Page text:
This is Georgie. She is my Peach Front Conure,
or others say Fronted. She is also my blog muse. I’ve had Georgie for 5 years, and love her to death. She’s like the biological baby I don’t have. Literally. Birds are like children; they are so smart, they are often compared to toddlers. She is lovely when you get to know her, but it takes time to get trust from a bird. Her daily routines are important, or she will let you know.
At first, a cat wasn’t in the cards for my apartment, since one would cost $300 for a down deposit. I didn’t know my therapist could have wavered that fee, but a bird was recommended. I researched bird rescues in the area; Craig’s List didn’t seem like a good option, since people wanted a lot of money for them, as a way to say you need to make a lifetime commitment.
Unfortunately, birds are the number one pets rehomed, and a lot never get a forever home. They could be taken to rescue or go from house to house. Instead of educating about birds, they put up a few hundred dollars in fees. My former roommate had gotten a bird from a rescue 45 minutes away. I looked them up online, and found birds who have been there for years. I picked out a bird I thought would be a good fit, and trekked our way to get her the next day.
Georgie’s Gotcha Day
With many months of research on birds, nothing prepared me for Georgie. Like children, you just need to get your hands dirty to find out about them. When we went to the rescue, and we saw a small room of about 30 cages of birds. I asked this lady, who ran the nonprofit, about the bird I found online. She said that bird wasn’t an apartment bird, and picked out one named Georgie. She was quiet, and needed someone to help her bring out her personality.
Afterwards, we signed a $200 fee for a small bird, but was $400 for a bigger one. Also, we needed a cage, and bought a used one from this lady for $65. The cage went in the car, and Georgie in a taped box for safety. From there, the cage was set up in the living room, and played with her till bedtime a few hours later. Georgie wasn’t happy to go back in a cage, and had a hard time with one for a few months. I ended up not closing the cage anymore, because she spent her first year in one. She might have been about a year, when we got her. The nonprofit didn’t get any information about her hatch time, or even a name. PTSD came over her, and I wasn’t going to make her more miserable than she needed to be.
Now What, Georgie?
As a result, I worked with Georgie on everything to gain her trust; It was a hard battle for a long time. I kept the cage open, and sat next to her cage every day. She still loves when I sit as close to her as possible. Georgie also has abandonment anxiety, and it proves to be just as hard for her, as it is for someone who knows mental illnesses. She has now started to pluck out her feathers from under her wings and on her chest. Her screaming was unbearable for the first year. With her being in a room full of other birds, screaming was the only language she knew how to speak. Many tears shed from not being able to calm her down, and the bites were worse. Beaks are their most communicative thing they have. Different calls for different things, and it includes biting. It’s something I have come to get used to, and can’t take it personally, or the relationship will never be established.
Our relationship is very intimate. You learn the language you put out, and you have to do it pretty fast. If you don’t have the right communication, you get bit. If they’re screaming, and you don’t know why, you get to hear the song of their people all day, every day; That is included with more biting. Like babies, they take a lot of work to understand what they need.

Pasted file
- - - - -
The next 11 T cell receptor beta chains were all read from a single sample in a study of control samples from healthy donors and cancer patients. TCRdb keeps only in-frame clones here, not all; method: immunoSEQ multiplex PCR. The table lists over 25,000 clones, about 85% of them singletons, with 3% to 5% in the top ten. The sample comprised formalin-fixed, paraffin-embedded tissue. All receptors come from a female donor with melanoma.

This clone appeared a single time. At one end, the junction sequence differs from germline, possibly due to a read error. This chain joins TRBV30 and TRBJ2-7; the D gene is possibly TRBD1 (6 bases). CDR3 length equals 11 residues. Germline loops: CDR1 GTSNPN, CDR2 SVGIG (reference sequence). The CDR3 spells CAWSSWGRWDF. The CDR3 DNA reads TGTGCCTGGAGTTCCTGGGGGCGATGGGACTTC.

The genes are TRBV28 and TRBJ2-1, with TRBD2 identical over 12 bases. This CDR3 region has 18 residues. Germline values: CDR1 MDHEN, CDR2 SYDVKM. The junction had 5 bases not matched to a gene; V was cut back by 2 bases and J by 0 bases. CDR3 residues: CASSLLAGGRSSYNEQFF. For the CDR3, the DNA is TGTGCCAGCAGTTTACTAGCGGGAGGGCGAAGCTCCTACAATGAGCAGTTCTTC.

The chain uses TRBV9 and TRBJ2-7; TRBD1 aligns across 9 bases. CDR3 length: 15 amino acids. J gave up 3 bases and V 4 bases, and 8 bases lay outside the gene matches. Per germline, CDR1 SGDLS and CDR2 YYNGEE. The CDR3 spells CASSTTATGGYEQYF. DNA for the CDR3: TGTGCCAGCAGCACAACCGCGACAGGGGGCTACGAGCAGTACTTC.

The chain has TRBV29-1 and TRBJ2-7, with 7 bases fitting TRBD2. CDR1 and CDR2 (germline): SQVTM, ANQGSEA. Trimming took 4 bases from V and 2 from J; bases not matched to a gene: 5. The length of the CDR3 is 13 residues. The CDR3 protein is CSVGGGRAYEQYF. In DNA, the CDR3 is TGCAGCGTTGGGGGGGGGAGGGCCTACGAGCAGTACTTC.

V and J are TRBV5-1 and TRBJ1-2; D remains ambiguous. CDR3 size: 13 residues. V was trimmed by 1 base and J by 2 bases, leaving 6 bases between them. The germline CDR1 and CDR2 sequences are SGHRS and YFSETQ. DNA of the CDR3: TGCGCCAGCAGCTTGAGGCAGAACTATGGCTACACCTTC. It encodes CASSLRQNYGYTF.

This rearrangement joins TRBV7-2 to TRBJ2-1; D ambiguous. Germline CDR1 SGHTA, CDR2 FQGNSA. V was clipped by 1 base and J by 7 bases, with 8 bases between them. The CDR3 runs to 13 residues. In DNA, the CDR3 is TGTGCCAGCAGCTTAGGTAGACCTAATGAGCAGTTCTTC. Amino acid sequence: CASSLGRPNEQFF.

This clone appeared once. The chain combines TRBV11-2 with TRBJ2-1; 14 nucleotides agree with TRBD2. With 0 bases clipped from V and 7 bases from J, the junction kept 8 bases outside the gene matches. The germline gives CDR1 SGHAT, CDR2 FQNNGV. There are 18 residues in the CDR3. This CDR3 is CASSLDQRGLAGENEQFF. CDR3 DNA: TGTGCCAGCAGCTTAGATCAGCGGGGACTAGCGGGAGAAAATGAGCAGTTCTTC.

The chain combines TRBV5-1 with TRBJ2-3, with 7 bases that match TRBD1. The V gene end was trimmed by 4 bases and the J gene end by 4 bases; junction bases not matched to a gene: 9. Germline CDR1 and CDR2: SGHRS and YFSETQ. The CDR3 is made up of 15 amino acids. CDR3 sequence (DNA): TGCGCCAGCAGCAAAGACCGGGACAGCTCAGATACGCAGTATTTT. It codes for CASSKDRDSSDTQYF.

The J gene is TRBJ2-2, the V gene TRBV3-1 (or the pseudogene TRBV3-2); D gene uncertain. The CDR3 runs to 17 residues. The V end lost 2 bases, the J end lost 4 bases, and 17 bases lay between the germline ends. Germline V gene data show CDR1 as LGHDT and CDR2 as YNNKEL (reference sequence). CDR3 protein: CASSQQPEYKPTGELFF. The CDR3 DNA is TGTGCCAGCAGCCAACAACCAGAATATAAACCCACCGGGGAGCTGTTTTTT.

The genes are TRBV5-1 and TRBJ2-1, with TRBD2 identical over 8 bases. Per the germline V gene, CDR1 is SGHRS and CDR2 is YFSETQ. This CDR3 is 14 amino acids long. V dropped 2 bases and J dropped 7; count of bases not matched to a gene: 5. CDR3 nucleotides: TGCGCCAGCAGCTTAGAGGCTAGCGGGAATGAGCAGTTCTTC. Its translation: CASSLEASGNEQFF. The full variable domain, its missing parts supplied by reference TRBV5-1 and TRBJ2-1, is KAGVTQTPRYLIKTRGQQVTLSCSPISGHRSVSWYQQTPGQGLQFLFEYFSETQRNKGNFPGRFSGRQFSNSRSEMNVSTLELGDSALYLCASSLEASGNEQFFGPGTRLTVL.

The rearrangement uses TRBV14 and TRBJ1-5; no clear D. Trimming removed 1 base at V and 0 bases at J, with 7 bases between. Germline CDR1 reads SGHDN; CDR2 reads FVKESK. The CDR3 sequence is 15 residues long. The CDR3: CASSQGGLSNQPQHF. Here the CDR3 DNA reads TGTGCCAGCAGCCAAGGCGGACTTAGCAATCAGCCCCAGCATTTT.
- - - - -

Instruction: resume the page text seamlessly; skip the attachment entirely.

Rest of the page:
They get bored too.
Toys are something that is learned to play with. Most birds will entertain themselves with what you give them, but Georgie prefers snuggles. She likes to chew on plastic baskets and buckets from Dollar Tree, but that’s most of what she’ll do. She has a play cage in the living room, and a food cage, wherever I tend to be at the moment. Her favorite place to be is in the bathroom. It has her baskets and buckets, plus running water if the shower gets turned on. I can’t use the sink, because it has been deemed to be hers(I’ve been brushing my teeth in the shower for a while now).
Color popsicle sticks are reserved for her play cage, and the food cage is to make sure she eats, or she won’t eat. She likes to watch TV, and especially, YouTube. Engaging with the sounds and soaking up the images are cute to watch. These are all flock things, which can be quite hard to accommodate to daily. She tells me when it’s bedtime, by flying to her play cage, if I haven’t put her to bed yet. She’ll also use it to just hang out. That’s her favorite pastime. I have to sit in the hallway across from the bathroom, if that’s where she wants me to be, which is, in her sight.
The food cage also has many functions. To hang out on top with her bucket or perch, and eats inside, while still hanging out. She won’t eat unless I’m in the room with her, so I had to come up with a solution to remind her she needs to eat. I have it on a bathroom cart, so I don’t have to place it on things, like the kitchen table. It’s one of my favorite things I can do to make my day easier with a demanding bird. If she isn’t in the same room, she’ll scream until I call back with a whistle, or to fly over to make sure I didn’t leave without telling her. The cage needs to come with, or she’ll panic with abandonment. Nap is a sad word; no naps for sensitive babies. It takes a flock to raise a fid.
She is amazing, and have never had such a connection with any other animal like this. If you have any questions, I’m here to answer them!